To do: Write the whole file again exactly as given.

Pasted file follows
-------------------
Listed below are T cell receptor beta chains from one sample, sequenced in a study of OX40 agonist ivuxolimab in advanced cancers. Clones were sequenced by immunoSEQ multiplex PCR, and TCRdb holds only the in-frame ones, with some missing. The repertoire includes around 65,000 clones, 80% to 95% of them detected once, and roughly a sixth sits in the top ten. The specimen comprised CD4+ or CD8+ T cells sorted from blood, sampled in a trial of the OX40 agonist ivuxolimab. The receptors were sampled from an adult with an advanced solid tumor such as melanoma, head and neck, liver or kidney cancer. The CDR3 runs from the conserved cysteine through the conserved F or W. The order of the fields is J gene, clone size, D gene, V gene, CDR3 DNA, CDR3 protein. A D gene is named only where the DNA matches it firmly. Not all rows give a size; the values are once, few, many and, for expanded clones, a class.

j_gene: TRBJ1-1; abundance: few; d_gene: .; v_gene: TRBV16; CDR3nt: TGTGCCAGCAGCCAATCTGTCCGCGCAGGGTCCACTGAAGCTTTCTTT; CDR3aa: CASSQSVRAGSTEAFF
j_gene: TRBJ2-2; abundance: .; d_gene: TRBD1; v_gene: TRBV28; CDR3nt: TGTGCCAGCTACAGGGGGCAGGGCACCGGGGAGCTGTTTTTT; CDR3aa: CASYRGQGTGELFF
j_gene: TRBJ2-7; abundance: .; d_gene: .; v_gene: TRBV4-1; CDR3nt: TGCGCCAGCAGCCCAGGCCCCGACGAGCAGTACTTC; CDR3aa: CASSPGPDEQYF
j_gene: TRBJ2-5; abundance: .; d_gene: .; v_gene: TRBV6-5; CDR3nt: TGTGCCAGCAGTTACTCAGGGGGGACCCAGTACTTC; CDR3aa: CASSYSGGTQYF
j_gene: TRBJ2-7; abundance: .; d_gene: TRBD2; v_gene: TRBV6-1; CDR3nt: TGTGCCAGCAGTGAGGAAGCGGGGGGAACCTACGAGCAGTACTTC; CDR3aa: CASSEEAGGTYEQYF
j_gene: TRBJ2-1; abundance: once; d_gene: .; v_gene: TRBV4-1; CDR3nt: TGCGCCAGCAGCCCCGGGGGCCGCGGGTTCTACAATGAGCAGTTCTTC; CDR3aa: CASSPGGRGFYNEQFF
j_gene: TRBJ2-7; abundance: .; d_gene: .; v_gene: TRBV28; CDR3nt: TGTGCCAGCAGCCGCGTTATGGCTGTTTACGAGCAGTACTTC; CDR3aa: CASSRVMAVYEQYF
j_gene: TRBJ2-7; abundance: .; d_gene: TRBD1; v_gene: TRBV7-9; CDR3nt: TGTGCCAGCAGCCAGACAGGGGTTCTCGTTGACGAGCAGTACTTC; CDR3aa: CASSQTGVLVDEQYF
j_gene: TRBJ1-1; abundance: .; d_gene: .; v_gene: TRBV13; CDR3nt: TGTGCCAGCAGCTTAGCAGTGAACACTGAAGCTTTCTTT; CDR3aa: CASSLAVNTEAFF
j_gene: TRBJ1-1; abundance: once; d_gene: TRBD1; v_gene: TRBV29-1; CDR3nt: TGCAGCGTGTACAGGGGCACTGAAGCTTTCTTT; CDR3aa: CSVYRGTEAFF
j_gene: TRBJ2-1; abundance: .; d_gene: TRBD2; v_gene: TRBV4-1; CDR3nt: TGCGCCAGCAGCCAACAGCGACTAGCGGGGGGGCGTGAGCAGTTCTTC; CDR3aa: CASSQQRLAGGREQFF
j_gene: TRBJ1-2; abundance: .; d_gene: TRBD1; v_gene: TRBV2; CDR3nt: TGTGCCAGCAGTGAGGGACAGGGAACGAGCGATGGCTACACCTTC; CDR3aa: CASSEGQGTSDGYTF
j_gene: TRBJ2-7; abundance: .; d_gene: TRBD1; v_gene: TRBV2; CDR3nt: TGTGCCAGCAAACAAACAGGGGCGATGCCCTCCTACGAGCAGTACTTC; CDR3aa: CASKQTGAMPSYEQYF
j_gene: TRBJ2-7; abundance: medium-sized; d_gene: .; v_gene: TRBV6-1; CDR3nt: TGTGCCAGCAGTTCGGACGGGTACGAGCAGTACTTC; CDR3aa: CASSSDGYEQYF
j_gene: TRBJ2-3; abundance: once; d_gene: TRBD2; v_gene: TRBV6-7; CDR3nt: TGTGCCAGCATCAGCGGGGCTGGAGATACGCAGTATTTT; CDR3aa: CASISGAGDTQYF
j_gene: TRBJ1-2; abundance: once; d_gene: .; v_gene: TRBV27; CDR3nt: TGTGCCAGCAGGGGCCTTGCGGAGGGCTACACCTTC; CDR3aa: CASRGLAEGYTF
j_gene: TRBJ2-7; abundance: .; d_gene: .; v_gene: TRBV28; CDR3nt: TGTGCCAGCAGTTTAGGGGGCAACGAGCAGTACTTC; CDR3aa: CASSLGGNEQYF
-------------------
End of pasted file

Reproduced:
Listed below are T cell receptor beta chains from one sample, sequenced in a study of OX40 agonist ivuxolimab in advanced cancers. Clones were sequenced by immunoSEQ multiplex PCR, and TCRdb holds only the in-frame ones, with some missing. The repertoire includes around 65,000 clones, 80% to 95% of them detected once, and roughly a sixth sits in the top ten. The specimen comprised CD4+ or CD8+ T cells sorted from blood, sampled in a trial of the OX40 agonist ivuxolimab. The receptors were sampled from an adult with an advanced solid tumor such as melanoma, head and neck, liver or kidney cancer. The CDR3 runs from the conserved cysteine through the conserved F or W. The order of the fields is J gene, clone size, D gene, V gene, CDR3 DNA, CDR3 protein. A D gene is named only where the DNA matches it firmly. Not all rows give a size; the values are once, few, many and, for expanded clones, a class.

j_gene: TRBJ1-1; abundance: few; d_gene: .; v_gene: TRBV16; CDR3nt: TGTGCCAGCAGCCAATCTGTCCGCGCAGGGTCCACTGAAGCTTTCTTT; CDR3aa: CASSQSVRAGSTEAFF
j_gene: TRBJ2-2; abundance: .; d_gene: TRBD1; v_gene: TRBV28; CDR3nt: TGTGCCAGCTACAGGGGGCAGGGCACCGGGGAGCTGTTTTTT; CDR3aa: CASYRGQGTGELFF
j_gene: TRBJ2-7; abundance: .; d_gene: .; v_gene: TRBV4-1; CDR3nt: TGCGCCAGCAGCCCAGGCCCCGACGAGCAGTACTTC; CDR3aa: CASSPGPDEQYF
j_gene: TRBJ2-5; abundance: .; d_gene: .; v_gene: TRBV6-5; CDR3nt: TGTGCCAGCAGTTACTCAGGGGGGACCCAGTACTTC; CDR3aa: CASSYSGGTQYF
j_gene: TRBJ2-7; abundance: .; d_gene: TRBD2; v_gene: TRBV6-1; CDR3nt: TGTGCCAGCAGTGAGGAAGCGGGGGGAACCTACGAGCAGTACTTC; CDR3aa: CASSEEAGGTYEQYF
j_gene: TRBJ2-1; abundance: once; d_gene: .; v_gene: TRBV4-1; CDR3nt: TGCGCCAGCAGCCCCGGGGGCCGCGGGTTCTACAATGAGCAGTTCTTC; CDR3aa: CASSPGGRGFYNEQFF
j_gene: TRBJ2-7; abundance: .; d_gene: .; v_gene: TRBV28; CDR3nt: TGTGCCAGCAGCCGCGTTATGGCTGTTTACGAGCAGTACTTC; CDR3aa: CASSRVMAVYEQYF
j_gene: TRBJ2-7; abundance: .; d_gene: TRBD1; v_gene: TRBV7-9; CDR3nt: TGTGCCAGCAGCCAGACAGGGGTTCTCGTTGACGAGCAGTACTTC; CDR3aa: CASSQTGVLVDEQYF
j_gene: TRBJ1-1; abundance: .; d_gene: .; v_gene: TRBV13; CDR3nt: TGTGCCAGCAGCTTAGCAGTGAACACTGAAGCTTTCTTT; CDR3aa: CASSLAVNTEAFF
j_gene: TRBJ1-1; abundance: once; d_gene: TRBD1; v_gene: TRBV29-1; CDR3nt: TGCAGCGTGTACAGGGGCACTGAAGCTTTCTTT; CDR3aa: CSVYRGTEAFF
j_gene: TRBJ2-1; abundance: .; d_gene: TRBD2; v_gene: TRBV4-1; CDR3nt: TGCGCCAGCAGCCAACAGCGACTAGCGGGGGGGCGTGAGCAGTTCTTC; CDR3aa: CASSQQRLAGGREQFF
j_gene: TRBJ1-2; abundance: .; d_gene: TRBD1; v_gene: TRBV2; CDR3nt: TGTGCCAGCAGTGAGGGACAGGGAACGAGCGATGGCTACACCTTC; CDR3aa: CASSEGQGTSDGYTF
j_gene: TRBJ2-7; abundance: .; d_gene: TRBD1; v_gene: TRBV2; CDR3nt: TGTGCCAGCAAACAAACAGGGGCGATGCCCTCCTACGAGCAGTACTTC; CDR3aa: CASKQTGAMPSYEQYF
j_gene: TRBJ2-7; abundance: medium-sized; d_gene: .; v_gene: TRBV6-1; CDR3nt: TGTGCCAGCAGTTCGGACGGGTACGAGCAGTACTTC; CDR3aa: CASSSDGYEQYF
j_gene: TRBJ2-3; abundance: once; d_gene: TRBD2; v_gene: TRBV6-7; CDR3nt: TGTGCCAGCATCAGCGGGGCTGGAGATACGCAGTATTTT; CDR3aa: CASISGAGDTQYF
j_gene: TRBJ1-2; abundance: once; d_gene: .; v_gene: TRBV27; CDR3nt: TGTGCCAGCAGGGGCCTTGCGGAGGGCTACACCTTC; CDR3aa: CASRGLAEGYTF
j_gene: TRBJ2-7; abundance: .; d_gene: .; v_gene: TRBV28; CDR3nt: TGTGCCAGCAGTTTAGGGGGCAACGAGCAGTACTTC; CDR3aa: CASSLGGNEQYF